Tanya Arbit, a Russian-Jewish refugee, says she fell in love with her husband, Bruce, because of his ideals — “his constant need to make the world a better place for everyone.”
He also has a passion for Jewish education and raising money for the cause, she said.
Bruce Arbit, a Milwaukee businessman and Milwaukee Jewish Federation leader, said he admires his wife’s involvement in the Jewish community, starting as a recipient of refugee services in 1989 to becoming an activist for Jewish women’s philanthropy and a leader in the Russian–Jewish refugee community.
It is especially meaningful that the couple celebrated their 25th wedding anniversary by stepping up their giving to the Women’s Philanthropy Lion of Judah Endowment.
Since they married, Tanya Arbit has made an annual threshold contribution of $5,000 to the women’s campaign run by Milwaukee Jewish Federation. This year, the Arbits increased that level of giving to a $100,000 endowment contribution that ensures Tanya’s support for the Jewish community continues with the march of time.
“It’s such an incredible way to celebrate such an important and happy occasion,” said Dana Margolis, director of women’s philanthropy at Federation. “Instead of celebrating in the traditional way, they have chosen to mark the occasion with an incredibly generous legacy commitment.”
Joan Lubar, incoming board chair of Federation, said she is pleased that the Arbits decided to endow Tanya’s Lion of Judah gift. “It’s very generous and I appreciate that they had the foresight to understand what the meaning of this gift is to our community and to the future of our Jewish community in Milwaukee,” said Lubar, who is past co-chairwoman of the Lion of Judah Endowment Campaign. She also serves on the North American committee of the 7,000-member Lion of Judah organization.
It was Bruce Arbit’s idea to establish the $100,000 endowment gift in his wife’s honor. He is a former chairman of the Federation Annual Campaign and a former president of Federation. “We’ve always been Federation donors and Tanya became active as a Lion a number of years ago, and has gone to national conferences. She has grown a great deal from it,” he said. “When I told her that we were going to do this, she was extremely happy because it is meaningful to her. She has a strong feeling about giving back.”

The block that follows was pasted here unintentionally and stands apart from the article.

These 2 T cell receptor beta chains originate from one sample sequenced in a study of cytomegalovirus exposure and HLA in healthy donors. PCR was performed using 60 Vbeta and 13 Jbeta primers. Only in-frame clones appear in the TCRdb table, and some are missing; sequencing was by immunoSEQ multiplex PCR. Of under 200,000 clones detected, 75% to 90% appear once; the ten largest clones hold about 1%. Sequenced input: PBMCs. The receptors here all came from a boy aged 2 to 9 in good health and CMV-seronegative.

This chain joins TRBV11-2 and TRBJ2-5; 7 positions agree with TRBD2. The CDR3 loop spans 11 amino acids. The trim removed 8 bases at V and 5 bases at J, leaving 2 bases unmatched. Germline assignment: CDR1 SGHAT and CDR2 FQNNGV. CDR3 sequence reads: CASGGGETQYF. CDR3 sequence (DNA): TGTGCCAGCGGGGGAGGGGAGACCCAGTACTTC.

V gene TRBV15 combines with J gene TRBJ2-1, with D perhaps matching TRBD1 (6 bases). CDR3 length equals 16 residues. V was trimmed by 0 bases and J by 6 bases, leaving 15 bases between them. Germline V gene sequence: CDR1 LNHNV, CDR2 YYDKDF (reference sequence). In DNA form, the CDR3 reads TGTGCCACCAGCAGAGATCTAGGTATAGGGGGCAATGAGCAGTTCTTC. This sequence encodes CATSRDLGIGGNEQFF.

Tanya came to Milwaukee in 1989 as a refugee from Kiev, the capital of Ukraine in the former Soviet Union. She arrived with six-year-old Eugene and her former husband. She was resettled by the HIAS and Federation and reunited with family in Milwaukee who fled Russia in the 1970s.
Like most Jewish refugees, she faced antisemitism in her native country. She was fired as an elementary school teacher when she declared her intention to leave.
The couple met when Bruce’s family “adopted” Tanya’s extended family as part of a communitywide resettlement program.
As soon as she could, Tanya got involved helping other Russian Jewish families that were resettling in Milwaukee, she said. She became a leader of the Russian-speaking Jewish community for many years, helping people become citizens.
Tanya’s son attended Milwaukee Jewish Day School. She and Bruce are Modern Orthodox and attend Anshe Sfard Kehillat Torah.
Tanya feels it is her obligation to give back. “I am a mother and a grandmother,” she said. “I would like the world to be a better place for the future generation. And it’s my honor to do that because, as coming here as a refugee from the former Soviet Union, I was helped. My family was helped and welcomed. I’m honored to be in that position, to be able to give this kind of gift.”
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To find out more about the Women’s Philanthropy Lion of Judah Endowment, which is chaired by Lauri Roth, contact Dana Margolis at Milwaukee Jewish Federation at 414-390-5700.